Monday, February 7, 2011

Whither Uganda? Election 2011

Published in Uganda's Daily Monitor.

On February 6th, the day of my KPFA News report below, Uganda's Daily Monitor reported that US Deputy Secretary of State James Steinberg, and Assistant Secretary of State for African Affairs Johnnie Carson, were in Uganda to speak to the three opposition presidential candidates, Kizza Besigye of Inter-Party Cooperation, Olara Otunnu of the Uganda Peoples Congress, and Norbert Mao of the Democratic Party, and that the meeting "formed the basis of their engagement with President Museveni."  The Monitor also reported that "Uganda is a key strategic partner to the US in its role in maintaining regional stability."

                       Audio link:

KPFA Weekend News Anchor Anthony Fest:  Uganda is approaching parliamentary and presidential elections on February 18th.   The current regime of Yoweri Museveni imprisoned one of the leading candidates, Dr. Kizza Besigye, when he ran against Museveni in 2005 and 2006, but all charges were dropped and Besigye is running again this year. Internationally known human rights advocate Olara Otunnu, former U.N. Under-Secretary General and Special Representative for Children in Armed Conflict Zones returned from exile to run for president, and Norbert Mao, a Ugandan lawyer known for his negotiations to bring peace to Uganda's wartorn north, is running against Museveni as well. KPFA's Ann Garrison has the story.

KPFA/Ann Garrison:  Uganda, appears to be having a real presidential election, unlike Rwanda, where two of three viable presidential candidates had been arrested before the election year was over and both remain in maximum security prison. Uganda's leading presidential candidates are actively campaigning, as are parliamentary candidates, though election violence is feared and few expect the election to be free or fair. Dr. Kizza Besigye has said that he will conduct his own presidential exit polls, though Museveni has threatened to arrest him if he does.

The main campaign issues are poverty, government corruption, and segregated education, which leaves children of the majority peasant population being shuffled through poor public schools, without acquiring any skills, while children of the elite attend private school.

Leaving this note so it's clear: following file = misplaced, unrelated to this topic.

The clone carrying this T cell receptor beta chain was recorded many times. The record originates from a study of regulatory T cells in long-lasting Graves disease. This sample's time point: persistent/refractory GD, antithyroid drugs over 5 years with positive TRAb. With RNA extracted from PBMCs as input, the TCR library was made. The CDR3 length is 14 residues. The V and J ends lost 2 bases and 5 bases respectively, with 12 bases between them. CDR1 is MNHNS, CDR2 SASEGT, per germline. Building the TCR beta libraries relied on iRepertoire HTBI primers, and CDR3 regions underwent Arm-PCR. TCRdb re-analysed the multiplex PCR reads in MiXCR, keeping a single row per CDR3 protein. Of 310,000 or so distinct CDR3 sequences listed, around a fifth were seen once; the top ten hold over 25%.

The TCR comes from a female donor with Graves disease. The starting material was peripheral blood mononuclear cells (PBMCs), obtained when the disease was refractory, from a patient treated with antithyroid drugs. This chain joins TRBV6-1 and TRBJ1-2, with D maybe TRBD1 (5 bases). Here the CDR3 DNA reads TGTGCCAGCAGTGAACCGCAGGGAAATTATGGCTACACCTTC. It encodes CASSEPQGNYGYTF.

Olara Otunnu, leader of the Uganda People's
Congress party, arrives for his nomination as
presidential candidate in the capital Kampala.
Presidential candidate Olara Otunnu, who attended primary and secondary school in a mud hut in Uganda's indigenous Acholi region, went on to Uganda's Makerere University and from there to Oxford and Harvard Law School, but he says that his story is not possible in Uganda now

Olara Otunnu:  The education system, especially at the primary level and the elementary level, have completely collapsed.  The government has abandoned the public schools, the government schools.  And instead, with the corruption, the country has seen a mushrooming of top quality private schools for those who are very, very wealthy.  And then, this completely collapsed the system for the vast majority of children.   These schools are no longer able to lay the foundation for children who go on to secondary schools, who can become teachers, and doctors, and engineers, as it used to be in our school system.   

KPFA:  Melanie Nathan, Marin County Human Rights Commissioner, Editor/Contributor to LezGetReal, a Gay Girl's View of the World, and international LGBT activist says that damage to Uganda's public schools is a tragedy for Ugandans and for LGBT rights:

Melanie Nathan:  Destroying pubic education, as Museveni has in Uganda, is a great way to encourage the fearful religious fundamentalism manipulated by those trying to institute homicidal homophobia with this Anti-Homosexuality Act, also known as the Hang-the-Gays Bill.

Uganda's Democratic Party presidential
candidate Norbert Mao, listened
to this woman in Kazo, Kiruhuura district.
KPFA:  Many Congolese people, including Eric Kamba, of the Boston-based Congolese Development Center, would like to see Museveni voted out of office because of his army's war crimes in Congo, which have been documented in many UN reports. Kamba, a refugee from Congo's central Kasai Province, says that he would be assassinated if he went home because he has accused the Congolese President Joseph Kabila of corruption and collaboration with Museveni and Rwandan President Paul Kagame in the invasion and occupation of Congo.

Eric Kamba:  As an African, I would like to see Yoweri Museveni voted out of office because he caused the collapse of the most fundamental social institutions and high levels of poverty and corruption in his own country. As a Congolese refugee, I want to see his regime end because he invaded and occupied Congo, and is still plundering its natural resources. In 2008, the International Refugee Commission, estimated that there have been 5.4 million deaths due to the conflict in Congo, and there have been many more since 2008 that no one has counted.

KPFA:  And what would you expect from Uganda's other presidential candidates?

Eric Kamba:  Dr Kizza Besigye has spoken out against Uganda's invasion of Congo for years and the other leading presidential candidates oppose it as well; any of them would be a big improvement for Uganda, Congo, and Africa.  Museveni has been clinging to power and terrorizing the whole Great Lakes Region for the past 25 years.

KPFA: For Pacifica, KPFA and AfrobeatRadio, I'm Ann Garrison.

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